If history repeats itself, the current bull market will end soon. Will you be prepared if stock prices fall?
But diversifying your portfolio by investing in a variety of stocks and bonds is no longer sufficient. Stocks and bonds historically were negatively correlated – when one went up in price, the other went down, which provided balance and ensured that investors would limit their losses.
During the current bull market, which is among the longest in history, the Federal Reserve Board’s easy money policy caused stocks and bonds to rise together. Now, as the Fed begins to unwind its $4.5 trillion bond portfolio, what will happen if they fall together?
Many Varieties of Alternatives
To prepare for that possibility, investors may want to consider including alternative investments in their portfolio. Alternatives, or alts, include every asset except stocks, bonds and cash. Many alts are hard assets, such as real estate, commodities such as a corn and grain, timber and precious metals. Others include private equity and hedge funds. Art, antiques, wine and other collectibles are also considered to be alternative assets.
There are also a variety of alternative strategies, which revolve around a specific approach to investment, rather than specific assets, such as long/short, market neutral and opportunistic investment strategies.
Not long again, alternative assets were available only to qualified investors – those who met specific requirements, such as having a net worth of at least $1 million. Today, though, there are a growing number of opportunities for even average investors.
Anyone, for example, can invest in alts through a self-directed IRA. Investors can also invest in alts through a wide range of exchange-traded funds or closed-end funds or through crowdfunding platforms.
Alts a Growing Asset Class
Even with the stock market setting new records, alternatives have been growing rapidly in recent years. Investors have $7.3 trillion invested in real assets, private equity and hedge funds and, as McKinsey & Company noted in its report, Thriving in the New Abnormal, “global growth in alternatives continues to outstrip that of traditional assets.”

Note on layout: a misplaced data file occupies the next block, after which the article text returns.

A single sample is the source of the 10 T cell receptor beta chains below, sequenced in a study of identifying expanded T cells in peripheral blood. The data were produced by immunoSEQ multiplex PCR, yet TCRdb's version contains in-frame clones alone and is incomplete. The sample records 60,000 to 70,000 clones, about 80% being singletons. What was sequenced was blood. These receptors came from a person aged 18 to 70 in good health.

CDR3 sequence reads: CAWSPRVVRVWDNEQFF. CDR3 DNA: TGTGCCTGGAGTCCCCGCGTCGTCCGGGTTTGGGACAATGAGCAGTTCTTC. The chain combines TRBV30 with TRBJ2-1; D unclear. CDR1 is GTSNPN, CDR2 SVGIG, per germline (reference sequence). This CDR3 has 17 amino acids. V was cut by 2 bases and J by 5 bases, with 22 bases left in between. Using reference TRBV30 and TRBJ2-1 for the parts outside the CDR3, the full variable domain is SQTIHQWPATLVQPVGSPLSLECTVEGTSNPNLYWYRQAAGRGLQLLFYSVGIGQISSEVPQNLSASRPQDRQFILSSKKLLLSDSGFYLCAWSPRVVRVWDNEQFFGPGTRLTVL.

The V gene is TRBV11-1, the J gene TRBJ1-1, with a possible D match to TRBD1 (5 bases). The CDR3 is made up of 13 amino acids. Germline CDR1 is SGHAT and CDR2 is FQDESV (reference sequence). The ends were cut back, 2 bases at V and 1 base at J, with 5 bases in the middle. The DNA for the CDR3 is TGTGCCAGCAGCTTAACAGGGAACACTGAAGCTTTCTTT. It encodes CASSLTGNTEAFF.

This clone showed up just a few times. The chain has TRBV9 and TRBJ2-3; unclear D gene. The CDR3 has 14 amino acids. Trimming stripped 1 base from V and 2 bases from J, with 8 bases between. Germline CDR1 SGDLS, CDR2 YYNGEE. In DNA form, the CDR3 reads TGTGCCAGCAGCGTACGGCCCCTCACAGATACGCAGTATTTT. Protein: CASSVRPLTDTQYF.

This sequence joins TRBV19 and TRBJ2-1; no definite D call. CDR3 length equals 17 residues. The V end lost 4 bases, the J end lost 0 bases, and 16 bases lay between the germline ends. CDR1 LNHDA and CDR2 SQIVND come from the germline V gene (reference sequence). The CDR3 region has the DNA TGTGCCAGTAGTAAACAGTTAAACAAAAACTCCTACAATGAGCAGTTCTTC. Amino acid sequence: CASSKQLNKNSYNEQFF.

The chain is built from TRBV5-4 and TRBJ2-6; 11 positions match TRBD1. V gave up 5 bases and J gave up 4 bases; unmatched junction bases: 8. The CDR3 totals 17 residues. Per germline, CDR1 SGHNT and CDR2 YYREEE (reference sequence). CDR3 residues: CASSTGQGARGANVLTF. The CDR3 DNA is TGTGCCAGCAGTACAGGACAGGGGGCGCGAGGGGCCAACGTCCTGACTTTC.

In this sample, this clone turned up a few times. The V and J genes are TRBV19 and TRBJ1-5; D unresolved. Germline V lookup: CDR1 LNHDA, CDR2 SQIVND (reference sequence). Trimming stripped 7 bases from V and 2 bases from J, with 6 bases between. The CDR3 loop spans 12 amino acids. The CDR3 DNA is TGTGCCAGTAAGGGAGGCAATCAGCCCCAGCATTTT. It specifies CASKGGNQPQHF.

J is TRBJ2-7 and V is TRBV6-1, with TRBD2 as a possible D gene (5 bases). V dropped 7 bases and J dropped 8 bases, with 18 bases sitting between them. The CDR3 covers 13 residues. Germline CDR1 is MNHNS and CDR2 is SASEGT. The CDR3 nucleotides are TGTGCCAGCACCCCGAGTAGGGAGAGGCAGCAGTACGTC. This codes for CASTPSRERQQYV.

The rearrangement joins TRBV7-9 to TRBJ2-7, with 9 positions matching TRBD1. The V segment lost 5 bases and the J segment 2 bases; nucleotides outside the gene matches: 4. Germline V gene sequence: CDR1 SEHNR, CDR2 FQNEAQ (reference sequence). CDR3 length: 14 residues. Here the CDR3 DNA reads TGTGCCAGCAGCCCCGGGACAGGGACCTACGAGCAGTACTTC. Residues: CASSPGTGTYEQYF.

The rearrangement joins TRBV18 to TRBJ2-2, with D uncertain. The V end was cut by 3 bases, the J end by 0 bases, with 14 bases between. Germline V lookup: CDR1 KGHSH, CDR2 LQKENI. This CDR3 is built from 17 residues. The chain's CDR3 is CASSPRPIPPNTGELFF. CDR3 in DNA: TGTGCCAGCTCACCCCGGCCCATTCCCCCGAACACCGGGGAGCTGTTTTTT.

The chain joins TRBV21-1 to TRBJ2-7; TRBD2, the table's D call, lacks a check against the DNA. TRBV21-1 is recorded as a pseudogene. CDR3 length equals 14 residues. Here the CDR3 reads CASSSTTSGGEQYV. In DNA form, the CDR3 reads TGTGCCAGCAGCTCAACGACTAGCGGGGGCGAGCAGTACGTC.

Likewise, a recent study by Investment News and Blackrock, published as Alternatives in the Mainstream, says that alts now account for about 10% of the typical portfolio and average allocations could increase to 14% within three years.
Alternatives in the Mainstream, which is based on interviews with 392 financial advisors, found that:
- 83% of clients are interested in alternatives
- 67% of advisers say that clients’ “lack of understanding is a key impediment” to adding alternative allocations
- 51% of advisers said they themselves had “a need for more insight into portfolio construction with alternatives”
Given the wide variety of alternative investments, it’s not surprised that some are riskier than others. Some alternative investments are also illiquid, which makes them difficult to value and difficult to sell quickly.
Given the risk involved, it’s important to know what you’re investing in and to limit your investments. Rather than putting all of your money into gold, for example, you can keep a set allocation in precious metals and use it as a hedge in case stock prices drop.
Also keep in mind that you’re investing long-term and plan accordingly, so that you are able to sell your assets when you need cash.
It’s also important to diversify your alternative investments. Master Limited Partnerships (MLPs), which invest in equipment for drilling and transporting oil and natural gas, provided investors with double-digit returns a few years ago, but have performed poorly in recent years as oil prices have dropped.
Like many alts, MLPs are subject to significant price swings. No one knows with any certainty how they will perform at any given time.
Alternative investments can help manage risk at a time when the stock market appears to be overpriced and they can contribute to total return, but it’s important to proceed with caution.